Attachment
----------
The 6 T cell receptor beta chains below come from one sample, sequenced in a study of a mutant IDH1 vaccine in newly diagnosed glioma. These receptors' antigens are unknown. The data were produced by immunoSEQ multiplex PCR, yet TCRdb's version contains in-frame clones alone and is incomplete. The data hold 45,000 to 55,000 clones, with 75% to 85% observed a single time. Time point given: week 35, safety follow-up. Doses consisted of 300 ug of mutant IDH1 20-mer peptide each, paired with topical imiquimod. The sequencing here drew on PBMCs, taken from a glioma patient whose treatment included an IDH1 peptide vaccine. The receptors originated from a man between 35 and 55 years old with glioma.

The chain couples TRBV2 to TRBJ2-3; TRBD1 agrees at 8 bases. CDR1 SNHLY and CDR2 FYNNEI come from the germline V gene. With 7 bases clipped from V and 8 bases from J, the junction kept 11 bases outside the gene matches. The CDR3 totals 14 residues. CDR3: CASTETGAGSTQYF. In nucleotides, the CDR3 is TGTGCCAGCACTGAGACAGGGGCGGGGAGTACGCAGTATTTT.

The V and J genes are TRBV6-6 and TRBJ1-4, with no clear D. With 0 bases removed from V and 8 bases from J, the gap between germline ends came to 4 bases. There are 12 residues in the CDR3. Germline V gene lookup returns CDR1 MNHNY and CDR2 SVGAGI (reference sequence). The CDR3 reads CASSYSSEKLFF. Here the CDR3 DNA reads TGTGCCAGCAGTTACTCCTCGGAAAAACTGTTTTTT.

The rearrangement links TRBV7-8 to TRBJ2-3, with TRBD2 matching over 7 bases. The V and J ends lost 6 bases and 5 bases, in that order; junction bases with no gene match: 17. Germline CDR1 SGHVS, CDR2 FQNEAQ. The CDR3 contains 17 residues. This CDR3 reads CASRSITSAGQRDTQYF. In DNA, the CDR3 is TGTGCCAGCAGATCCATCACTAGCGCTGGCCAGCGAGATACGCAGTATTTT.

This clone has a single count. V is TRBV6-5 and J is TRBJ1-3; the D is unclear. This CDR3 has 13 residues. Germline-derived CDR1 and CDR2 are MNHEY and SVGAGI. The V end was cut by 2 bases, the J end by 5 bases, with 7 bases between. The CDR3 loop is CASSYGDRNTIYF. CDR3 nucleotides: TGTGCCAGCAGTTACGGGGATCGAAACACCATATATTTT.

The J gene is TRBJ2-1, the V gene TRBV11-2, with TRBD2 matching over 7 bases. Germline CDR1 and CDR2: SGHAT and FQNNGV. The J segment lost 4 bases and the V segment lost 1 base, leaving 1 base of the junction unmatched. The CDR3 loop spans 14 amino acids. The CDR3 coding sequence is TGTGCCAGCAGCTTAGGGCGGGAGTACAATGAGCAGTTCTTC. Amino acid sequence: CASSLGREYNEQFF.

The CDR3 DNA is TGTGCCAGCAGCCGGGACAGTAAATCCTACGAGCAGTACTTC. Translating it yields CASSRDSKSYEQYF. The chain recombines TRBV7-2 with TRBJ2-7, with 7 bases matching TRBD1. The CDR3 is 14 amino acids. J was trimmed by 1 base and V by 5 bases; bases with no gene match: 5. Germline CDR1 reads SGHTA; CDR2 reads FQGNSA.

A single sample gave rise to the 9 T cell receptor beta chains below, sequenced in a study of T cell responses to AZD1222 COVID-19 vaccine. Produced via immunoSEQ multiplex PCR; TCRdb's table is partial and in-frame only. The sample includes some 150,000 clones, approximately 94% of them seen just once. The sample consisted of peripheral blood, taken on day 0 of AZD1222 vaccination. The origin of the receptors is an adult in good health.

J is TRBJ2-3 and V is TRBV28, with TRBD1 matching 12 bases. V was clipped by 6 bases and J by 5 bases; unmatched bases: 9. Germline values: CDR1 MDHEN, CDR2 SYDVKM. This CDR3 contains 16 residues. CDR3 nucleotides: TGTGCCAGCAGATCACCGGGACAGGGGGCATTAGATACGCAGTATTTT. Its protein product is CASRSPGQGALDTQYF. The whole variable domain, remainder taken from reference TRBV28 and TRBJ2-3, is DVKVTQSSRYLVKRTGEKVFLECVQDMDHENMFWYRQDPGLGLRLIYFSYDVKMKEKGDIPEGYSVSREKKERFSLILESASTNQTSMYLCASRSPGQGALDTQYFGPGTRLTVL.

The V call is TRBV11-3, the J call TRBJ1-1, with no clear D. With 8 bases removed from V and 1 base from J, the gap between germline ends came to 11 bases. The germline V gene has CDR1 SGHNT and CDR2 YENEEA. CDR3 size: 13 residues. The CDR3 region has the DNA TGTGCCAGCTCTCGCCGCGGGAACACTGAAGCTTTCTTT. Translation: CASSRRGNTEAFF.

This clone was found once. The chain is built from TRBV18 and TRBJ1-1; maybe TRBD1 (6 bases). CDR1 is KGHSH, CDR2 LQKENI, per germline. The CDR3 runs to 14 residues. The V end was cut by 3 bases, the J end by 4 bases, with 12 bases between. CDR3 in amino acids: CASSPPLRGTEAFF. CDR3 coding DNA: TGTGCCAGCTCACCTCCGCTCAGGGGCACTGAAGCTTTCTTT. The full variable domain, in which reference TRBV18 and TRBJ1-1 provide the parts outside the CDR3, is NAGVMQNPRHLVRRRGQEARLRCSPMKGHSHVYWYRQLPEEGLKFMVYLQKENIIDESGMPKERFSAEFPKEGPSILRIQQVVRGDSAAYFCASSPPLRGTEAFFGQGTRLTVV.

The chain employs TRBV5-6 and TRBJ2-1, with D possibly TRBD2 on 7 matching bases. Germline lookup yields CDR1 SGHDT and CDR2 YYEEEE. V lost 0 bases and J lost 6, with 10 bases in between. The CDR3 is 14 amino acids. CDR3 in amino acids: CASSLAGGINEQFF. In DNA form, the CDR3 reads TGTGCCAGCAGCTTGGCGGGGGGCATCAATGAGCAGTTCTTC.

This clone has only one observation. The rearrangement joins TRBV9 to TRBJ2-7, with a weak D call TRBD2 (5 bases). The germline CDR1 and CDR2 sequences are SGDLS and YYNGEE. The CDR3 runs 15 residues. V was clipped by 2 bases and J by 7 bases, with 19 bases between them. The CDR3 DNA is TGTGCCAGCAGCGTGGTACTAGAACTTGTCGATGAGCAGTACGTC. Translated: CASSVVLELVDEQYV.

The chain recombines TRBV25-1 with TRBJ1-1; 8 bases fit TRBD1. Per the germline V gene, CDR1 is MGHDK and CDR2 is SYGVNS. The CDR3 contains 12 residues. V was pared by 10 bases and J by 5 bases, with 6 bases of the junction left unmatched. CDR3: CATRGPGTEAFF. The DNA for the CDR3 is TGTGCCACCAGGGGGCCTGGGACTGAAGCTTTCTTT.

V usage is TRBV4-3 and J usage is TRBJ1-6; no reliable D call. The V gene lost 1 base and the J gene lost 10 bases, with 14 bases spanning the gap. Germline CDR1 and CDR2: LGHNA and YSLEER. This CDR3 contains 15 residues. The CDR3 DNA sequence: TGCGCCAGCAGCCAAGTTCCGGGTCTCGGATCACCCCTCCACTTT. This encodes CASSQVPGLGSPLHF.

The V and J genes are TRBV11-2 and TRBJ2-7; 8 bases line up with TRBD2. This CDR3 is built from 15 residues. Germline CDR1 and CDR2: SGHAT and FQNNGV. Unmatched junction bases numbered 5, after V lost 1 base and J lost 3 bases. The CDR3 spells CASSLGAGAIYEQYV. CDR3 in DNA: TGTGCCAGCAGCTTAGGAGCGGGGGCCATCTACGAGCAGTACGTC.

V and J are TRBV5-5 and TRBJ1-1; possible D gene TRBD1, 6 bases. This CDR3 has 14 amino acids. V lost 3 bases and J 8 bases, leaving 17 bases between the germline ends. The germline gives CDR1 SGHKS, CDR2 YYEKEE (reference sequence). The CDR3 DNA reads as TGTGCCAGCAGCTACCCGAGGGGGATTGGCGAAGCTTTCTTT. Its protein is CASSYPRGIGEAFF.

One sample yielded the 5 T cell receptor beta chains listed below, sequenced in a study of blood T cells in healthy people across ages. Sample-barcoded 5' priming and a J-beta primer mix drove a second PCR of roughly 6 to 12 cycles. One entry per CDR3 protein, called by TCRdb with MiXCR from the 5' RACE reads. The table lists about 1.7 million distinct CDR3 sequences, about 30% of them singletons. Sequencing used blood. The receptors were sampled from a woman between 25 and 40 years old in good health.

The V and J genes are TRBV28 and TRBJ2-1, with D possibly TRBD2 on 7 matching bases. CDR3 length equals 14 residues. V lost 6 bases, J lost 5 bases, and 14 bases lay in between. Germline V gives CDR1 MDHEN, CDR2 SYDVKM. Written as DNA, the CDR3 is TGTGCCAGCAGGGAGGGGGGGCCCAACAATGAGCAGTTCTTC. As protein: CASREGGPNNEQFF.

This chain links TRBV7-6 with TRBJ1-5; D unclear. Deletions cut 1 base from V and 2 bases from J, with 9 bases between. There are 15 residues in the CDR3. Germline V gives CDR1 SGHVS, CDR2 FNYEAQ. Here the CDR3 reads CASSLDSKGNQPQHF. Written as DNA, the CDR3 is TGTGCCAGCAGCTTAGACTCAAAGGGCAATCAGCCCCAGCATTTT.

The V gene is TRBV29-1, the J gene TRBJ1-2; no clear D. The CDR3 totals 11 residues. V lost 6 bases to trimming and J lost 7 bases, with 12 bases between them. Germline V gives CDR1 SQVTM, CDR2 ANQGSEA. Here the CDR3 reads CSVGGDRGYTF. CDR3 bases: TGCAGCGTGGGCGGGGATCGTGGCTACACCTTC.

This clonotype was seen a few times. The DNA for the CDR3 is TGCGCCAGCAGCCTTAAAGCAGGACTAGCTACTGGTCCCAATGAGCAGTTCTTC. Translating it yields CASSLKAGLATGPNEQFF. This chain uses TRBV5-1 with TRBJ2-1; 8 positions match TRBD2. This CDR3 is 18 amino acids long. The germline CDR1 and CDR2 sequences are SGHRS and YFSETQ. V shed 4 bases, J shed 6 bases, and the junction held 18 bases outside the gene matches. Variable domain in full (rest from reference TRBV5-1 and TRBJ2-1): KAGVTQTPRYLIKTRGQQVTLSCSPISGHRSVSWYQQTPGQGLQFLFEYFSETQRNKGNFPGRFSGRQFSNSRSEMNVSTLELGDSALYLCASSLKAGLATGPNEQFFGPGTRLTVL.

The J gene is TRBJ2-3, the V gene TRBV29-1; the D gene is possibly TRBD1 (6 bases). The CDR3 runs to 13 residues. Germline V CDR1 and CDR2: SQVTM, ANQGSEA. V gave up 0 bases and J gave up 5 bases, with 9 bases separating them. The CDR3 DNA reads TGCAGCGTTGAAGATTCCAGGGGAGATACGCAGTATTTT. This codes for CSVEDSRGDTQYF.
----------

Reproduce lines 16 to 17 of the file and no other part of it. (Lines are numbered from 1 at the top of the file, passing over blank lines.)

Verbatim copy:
The V and J genes are TRBV11-2 and TRBJ2-7; 8 bases line up with TRBD2. This CDR3 is built from 15 residues. Germline CDR1 and CDR2: SGHAT and FQNNGV. Unmatched junction bases numbered 5, after V lost 1 base and J lost 3 bases. The CDR3 spells CASSLGAGAIYEQYV. CDR3 in DNA: TGTGCCAGCAGCTTAGGAGCGGGGGCCATCTACGAGCAGTACGTC.

V and J are TRBV5-5 and TRBJ1-1; possible D gene TRBD1, 6 bases. This CDR3 has 14 amino acids. V lost 3 bases and J 8 bases, leaving 17 bases between the germline ends. The germline gives CDR1 SGHKS, CDR2 YYEKEE (reference sequence). The CDR3 DNA reads as TGTGCCAGCAGCTACCCGAGGGGGATTGGCGAAGCTTTCTTT. Its protein is CASSYPRGIGEAFF.